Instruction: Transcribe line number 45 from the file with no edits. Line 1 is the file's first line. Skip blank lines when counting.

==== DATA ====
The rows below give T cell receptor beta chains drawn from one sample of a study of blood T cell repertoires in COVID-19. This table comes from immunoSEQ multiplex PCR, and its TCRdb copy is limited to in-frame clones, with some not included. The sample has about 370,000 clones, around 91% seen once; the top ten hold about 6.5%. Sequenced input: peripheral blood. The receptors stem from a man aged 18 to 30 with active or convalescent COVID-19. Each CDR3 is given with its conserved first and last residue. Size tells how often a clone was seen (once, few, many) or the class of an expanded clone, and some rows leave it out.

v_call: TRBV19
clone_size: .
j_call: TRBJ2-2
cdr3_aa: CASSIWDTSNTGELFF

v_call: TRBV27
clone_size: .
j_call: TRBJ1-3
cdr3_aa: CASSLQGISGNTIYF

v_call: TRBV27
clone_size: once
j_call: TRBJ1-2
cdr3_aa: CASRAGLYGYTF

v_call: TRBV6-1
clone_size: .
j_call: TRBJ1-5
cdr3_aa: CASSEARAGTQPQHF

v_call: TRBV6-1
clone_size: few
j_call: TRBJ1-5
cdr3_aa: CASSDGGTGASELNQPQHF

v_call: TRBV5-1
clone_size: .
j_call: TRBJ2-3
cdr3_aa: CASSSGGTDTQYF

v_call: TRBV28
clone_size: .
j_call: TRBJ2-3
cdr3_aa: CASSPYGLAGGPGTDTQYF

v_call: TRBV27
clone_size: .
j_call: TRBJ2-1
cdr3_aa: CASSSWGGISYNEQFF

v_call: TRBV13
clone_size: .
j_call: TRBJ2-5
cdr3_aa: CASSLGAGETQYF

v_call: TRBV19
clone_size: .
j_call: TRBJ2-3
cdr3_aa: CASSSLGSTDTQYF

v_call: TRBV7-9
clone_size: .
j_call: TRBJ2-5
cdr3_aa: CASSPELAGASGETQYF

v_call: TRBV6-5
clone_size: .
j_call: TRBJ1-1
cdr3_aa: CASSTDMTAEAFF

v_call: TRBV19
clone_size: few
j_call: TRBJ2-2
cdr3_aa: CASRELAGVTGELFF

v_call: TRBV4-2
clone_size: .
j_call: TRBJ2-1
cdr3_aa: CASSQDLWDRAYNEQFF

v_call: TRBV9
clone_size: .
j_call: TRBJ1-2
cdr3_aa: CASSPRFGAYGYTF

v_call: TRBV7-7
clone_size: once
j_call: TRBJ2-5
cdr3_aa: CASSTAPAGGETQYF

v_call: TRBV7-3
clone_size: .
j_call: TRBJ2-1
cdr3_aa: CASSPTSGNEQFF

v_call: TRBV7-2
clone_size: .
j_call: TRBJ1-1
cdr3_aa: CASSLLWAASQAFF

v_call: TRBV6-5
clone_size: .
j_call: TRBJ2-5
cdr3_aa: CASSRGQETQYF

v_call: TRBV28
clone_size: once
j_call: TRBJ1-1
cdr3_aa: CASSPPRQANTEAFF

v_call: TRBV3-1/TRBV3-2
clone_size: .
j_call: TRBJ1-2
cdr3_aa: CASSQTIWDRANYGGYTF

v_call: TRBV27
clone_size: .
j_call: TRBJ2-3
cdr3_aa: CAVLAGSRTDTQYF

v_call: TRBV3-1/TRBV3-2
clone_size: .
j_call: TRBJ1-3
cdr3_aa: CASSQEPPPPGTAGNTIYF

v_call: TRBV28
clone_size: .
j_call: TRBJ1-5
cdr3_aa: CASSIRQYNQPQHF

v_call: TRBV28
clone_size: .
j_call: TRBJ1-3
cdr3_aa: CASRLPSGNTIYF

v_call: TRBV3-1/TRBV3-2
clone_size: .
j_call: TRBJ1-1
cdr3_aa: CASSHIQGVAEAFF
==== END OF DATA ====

cdr3_aa: CASSPELAGASGETQYF